Annual Parish Meeting: Tuesday, 7 May 2024

Please note Annual Parish Meeting: please note earlier start time

Key information

Meeting location: Avon Vale Tennis and Croquet Club, Black Hall Lane, Avonwick, TQ10 9EJ

Meeting time: 6.30 pm

Sound Recording You can download the audio recording for this meeting or use the player embedded in this page after the download link. Download the audio file here.
Agenda

Agenda for the Annual Parish Meeting on Tuesday, 7 May 2024

North Huish Annual Parish Meeting 2024

You are invited to attend the Annual Parish Meeting on Tuesday, 7th May 2024 at 6.30pm at Avon Vale Tennis and Croquet Club, Black Hall Lane, Avonwick, TQ10 9EJ.

Agenda

To approve the minutes of the previous Annual Parish Meeting held on Tuesday 9th May 2023

Reports from:

  • Chairman of North Huish Parish Council
  • District & County Councillors reports
  • Primrose Trail Group
  • The Trustees of North Huish Feoffees
  • Church of St James, Avonwick
  • Avon Vale Tennis & Croquet Club
  • Local Police representative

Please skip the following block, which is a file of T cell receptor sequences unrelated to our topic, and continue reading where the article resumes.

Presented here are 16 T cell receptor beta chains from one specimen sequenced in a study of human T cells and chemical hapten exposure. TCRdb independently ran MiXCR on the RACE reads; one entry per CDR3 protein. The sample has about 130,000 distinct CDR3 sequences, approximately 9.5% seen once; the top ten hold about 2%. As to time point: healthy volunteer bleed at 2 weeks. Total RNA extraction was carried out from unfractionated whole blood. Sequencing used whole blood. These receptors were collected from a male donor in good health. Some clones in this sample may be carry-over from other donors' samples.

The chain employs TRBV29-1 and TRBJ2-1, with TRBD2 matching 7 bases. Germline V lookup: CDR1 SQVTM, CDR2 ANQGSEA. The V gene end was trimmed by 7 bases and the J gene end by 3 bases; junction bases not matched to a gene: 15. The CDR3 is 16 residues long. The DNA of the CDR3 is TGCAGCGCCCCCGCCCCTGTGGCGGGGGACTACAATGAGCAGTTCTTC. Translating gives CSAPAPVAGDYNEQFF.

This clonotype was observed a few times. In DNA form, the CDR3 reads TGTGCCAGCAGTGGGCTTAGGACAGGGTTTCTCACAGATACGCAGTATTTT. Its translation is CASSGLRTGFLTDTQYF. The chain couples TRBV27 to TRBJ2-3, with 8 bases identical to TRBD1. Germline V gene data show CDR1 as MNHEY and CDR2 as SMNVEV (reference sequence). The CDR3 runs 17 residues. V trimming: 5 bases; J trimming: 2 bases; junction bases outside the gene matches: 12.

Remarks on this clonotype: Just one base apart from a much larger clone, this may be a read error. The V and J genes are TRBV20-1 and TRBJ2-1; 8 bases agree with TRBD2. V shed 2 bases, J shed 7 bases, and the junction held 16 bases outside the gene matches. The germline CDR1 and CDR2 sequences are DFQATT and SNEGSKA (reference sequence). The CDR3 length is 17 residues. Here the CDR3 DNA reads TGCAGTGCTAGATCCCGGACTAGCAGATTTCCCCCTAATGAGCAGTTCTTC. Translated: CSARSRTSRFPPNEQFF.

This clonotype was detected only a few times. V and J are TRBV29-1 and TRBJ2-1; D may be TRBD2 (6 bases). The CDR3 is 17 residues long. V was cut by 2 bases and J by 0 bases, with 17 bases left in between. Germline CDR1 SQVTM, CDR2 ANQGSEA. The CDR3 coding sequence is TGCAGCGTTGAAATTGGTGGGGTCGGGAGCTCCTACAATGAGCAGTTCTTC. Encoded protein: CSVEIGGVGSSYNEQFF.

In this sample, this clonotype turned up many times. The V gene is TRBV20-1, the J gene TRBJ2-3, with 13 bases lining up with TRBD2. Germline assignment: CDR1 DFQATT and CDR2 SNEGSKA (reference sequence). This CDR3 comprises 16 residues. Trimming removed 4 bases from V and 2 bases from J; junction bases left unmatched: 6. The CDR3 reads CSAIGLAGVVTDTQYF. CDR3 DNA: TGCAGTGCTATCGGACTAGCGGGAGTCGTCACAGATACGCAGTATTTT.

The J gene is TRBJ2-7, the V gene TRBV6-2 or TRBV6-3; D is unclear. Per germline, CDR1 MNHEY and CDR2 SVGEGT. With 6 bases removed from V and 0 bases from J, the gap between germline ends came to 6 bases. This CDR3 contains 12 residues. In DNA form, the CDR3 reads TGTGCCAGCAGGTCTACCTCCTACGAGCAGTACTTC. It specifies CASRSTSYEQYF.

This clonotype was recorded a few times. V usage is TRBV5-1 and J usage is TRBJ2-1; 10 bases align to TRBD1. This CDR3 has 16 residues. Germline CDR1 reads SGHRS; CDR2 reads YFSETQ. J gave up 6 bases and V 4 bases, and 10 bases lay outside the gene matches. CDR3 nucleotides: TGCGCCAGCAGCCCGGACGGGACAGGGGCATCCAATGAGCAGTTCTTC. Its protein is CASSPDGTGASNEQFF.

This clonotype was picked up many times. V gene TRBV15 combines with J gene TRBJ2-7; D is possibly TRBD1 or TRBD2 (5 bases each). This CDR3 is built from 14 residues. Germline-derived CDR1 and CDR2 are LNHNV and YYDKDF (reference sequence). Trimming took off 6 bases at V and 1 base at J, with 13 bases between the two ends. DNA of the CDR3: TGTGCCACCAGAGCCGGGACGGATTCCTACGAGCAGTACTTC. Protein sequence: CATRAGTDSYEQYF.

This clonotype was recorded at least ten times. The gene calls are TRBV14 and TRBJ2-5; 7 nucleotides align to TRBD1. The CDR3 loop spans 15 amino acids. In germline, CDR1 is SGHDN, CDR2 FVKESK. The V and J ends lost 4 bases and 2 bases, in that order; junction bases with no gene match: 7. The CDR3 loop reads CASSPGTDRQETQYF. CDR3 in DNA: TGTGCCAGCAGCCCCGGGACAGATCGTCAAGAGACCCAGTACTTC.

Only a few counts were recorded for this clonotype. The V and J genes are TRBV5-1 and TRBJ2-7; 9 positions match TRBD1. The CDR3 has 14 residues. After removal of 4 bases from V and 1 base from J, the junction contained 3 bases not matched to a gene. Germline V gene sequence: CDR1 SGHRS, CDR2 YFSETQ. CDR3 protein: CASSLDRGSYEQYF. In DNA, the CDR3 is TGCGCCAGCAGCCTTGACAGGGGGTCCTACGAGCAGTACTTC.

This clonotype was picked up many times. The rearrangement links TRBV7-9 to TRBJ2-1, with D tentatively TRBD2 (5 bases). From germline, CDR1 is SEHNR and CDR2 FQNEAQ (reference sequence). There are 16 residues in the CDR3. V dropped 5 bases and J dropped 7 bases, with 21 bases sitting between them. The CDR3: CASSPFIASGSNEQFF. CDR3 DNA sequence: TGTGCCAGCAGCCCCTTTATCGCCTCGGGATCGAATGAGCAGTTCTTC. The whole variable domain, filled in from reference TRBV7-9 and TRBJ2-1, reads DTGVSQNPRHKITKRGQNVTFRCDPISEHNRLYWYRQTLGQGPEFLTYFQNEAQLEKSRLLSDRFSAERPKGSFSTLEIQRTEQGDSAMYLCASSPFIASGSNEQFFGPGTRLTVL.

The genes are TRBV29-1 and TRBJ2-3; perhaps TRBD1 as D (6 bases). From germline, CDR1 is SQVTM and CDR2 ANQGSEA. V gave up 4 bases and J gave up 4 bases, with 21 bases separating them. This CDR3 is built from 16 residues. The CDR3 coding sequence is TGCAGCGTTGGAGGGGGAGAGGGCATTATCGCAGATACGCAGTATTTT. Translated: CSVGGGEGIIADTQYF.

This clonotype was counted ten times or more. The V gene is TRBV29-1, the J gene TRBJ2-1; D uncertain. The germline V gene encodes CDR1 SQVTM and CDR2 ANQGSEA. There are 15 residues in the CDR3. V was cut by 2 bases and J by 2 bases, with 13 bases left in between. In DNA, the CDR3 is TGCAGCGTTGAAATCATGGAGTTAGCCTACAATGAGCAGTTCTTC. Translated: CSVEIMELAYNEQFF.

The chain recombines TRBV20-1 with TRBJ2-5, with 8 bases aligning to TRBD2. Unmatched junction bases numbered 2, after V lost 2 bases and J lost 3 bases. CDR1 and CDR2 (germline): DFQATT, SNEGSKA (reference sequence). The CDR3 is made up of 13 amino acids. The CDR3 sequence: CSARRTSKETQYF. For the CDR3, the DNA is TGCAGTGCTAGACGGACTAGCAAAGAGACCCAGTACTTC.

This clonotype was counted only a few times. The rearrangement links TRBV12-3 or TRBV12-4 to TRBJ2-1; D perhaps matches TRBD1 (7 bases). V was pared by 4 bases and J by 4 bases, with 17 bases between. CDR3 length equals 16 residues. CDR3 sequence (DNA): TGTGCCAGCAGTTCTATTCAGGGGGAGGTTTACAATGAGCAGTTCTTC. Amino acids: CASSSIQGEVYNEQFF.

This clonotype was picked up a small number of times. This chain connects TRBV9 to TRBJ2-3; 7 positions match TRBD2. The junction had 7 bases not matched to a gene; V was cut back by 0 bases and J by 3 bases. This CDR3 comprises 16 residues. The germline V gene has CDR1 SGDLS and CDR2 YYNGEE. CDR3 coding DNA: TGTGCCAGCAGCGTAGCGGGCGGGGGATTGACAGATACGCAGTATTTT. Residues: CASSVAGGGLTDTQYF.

• North Huish Community Group

Questions from parishioners are welcome.

This meeting will be succeeded by the Annual Parish Council Meeting and ordinary monthly meeting.

Draft Minutes

Draft Minutes for the Annual Parish Meeting on Tuesday, 7 May 2024

Minutes of the Annual Parish Meeting held on 7th May 2024 held at Avon Vale Tennis and Croquet Club, Black Hall Lane, Avonwick. TQ10 9EJ.

These minutes are DRAFT until approved.

The minutes of the previous Annual Parish Meeting held on Tuesday 9th May 2023 were approved unanimously and signed by the Chairman.

There were approx. 20 members of the public present.

Reports:

Police

PCSO James Bolton – Neighbourhood Beat Manager – Totnes Rural introduced himself and gave a brief report on crime statistics in the parish, and explained this is a very low crime area and a safe place to live. He left his contact details with the clerk if anyone should wish to speak with him as follows:

Email James.bolton@devonandcornwall.pnn.police.uk.

Chairman of North Huish Parish Council’s report

The Chairman explained that the meeting is being recorded.

We’ve sadly lost our ex-Chairman who died earlier this year, he served as Chairman for many years, and did a lot for the parish. He was a trusted and true parishioner, was well known and liked, and he was a very good vet. He is missed by all who knew him.

There have been a few planning issues that are ongoing this year, and enforcement cases seem to be dragging on. It was felt that South Hams Planning don’t seem to take much notice of what we say and that we are only a consultee in the process.